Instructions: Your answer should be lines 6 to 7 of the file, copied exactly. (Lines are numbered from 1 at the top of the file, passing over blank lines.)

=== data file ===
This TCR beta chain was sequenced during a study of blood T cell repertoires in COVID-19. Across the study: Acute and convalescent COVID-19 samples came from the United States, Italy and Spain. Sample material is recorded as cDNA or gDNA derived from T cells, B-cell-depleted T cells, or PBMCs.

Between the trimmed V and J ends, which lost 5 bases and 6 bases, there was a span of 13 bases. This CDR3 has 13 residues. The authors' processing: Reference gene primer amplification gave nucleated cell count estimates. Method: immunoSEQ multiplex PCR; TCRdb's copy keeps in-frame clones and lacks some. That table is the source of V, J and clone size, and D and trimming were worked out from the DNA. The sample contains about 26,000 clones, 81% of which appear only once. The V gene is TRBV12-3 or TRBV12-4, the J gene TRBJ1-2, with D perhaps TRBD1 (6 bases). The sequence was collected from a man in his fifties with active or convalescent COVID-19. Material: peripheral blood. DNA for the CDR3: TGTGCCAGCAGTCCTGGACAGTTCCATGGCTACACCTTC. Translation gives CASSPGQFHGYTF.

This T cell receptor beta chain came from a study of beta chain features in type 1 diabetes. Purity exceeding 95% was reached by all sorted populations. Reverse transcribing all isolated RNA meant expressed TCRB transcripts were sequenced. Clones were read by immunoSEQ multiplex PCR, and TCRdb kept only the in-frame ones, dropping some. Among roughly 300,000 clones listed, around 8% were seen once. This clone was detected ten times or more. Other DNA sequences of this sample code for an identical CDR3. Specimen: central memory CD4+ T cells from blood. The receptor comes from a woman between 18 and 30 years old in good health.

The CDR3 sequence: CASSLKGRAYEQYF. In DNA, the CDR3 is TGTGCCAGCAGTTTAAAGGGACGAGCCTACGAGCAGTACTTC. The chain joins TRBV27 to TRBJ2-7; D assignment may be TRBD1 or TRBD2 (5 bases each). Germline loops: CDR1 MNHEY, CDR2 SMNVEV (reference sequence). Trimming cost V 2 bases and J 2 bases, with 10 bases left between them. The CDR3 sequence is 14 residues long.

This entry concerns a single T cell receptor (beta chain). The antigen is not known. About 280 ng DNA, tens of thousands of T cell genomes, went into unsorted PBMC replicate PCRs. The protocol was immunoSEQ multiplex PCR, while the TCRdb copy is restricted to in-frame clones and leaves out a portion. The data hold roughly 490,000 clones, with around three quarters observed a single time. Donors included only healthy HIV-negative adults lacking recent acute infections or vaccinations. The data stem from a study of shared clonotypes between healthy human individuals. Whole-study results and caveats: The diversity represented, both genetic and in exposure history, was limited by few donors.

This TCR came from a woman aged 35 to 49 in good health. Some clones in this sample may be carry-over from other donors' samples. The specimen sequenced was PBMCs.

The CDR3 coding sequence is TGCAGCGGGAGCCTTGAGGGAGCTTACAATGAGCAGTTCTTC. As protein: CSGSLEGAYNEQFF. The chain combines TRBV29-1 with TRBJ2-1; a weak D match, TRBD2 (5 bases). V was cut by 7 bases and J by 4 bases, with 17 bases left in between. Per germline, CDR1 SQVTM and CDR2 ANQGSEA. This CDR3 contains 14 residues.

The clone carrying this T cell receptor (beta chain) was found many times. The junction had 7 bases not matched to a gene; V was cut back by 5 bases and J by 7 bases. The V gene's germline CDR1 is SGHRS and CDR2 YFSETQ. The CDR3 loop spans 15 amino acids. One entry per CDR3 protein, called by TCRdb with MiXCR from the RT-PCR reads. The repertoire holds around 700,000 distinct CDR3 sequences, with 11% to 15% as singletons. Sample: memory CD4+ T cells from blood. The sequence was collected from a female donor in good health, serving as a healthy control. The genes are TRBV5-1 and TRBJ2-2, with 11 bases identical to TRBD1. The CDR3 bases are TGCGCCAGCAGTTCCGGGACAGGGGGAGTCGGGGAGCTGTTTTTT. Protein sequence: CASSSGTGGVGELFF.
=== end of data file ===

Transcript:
This TCR came from a woman aged 35 to 49 in good health. Some clones in this sample may be carry-over from other donors' samples. The specimen sequenced was PBMCs.

The CDR3 coding sequence is TGCAGCGGGAGCCTTGAGGGAGCTTACAATGAGCAGTTCTTC. As protein: CSGSLEGAYNEQFF. The chain combines TRBV29-1 with TRBJ2-1; a weak D match, TRBD2 (5 bases). V was cut by 7 bases and J by 4 bases, with 17 bases left in between. Per germline, CDR1 SQVTM and CDR2 ANQGSEA. This CDR3 contains 14 residues.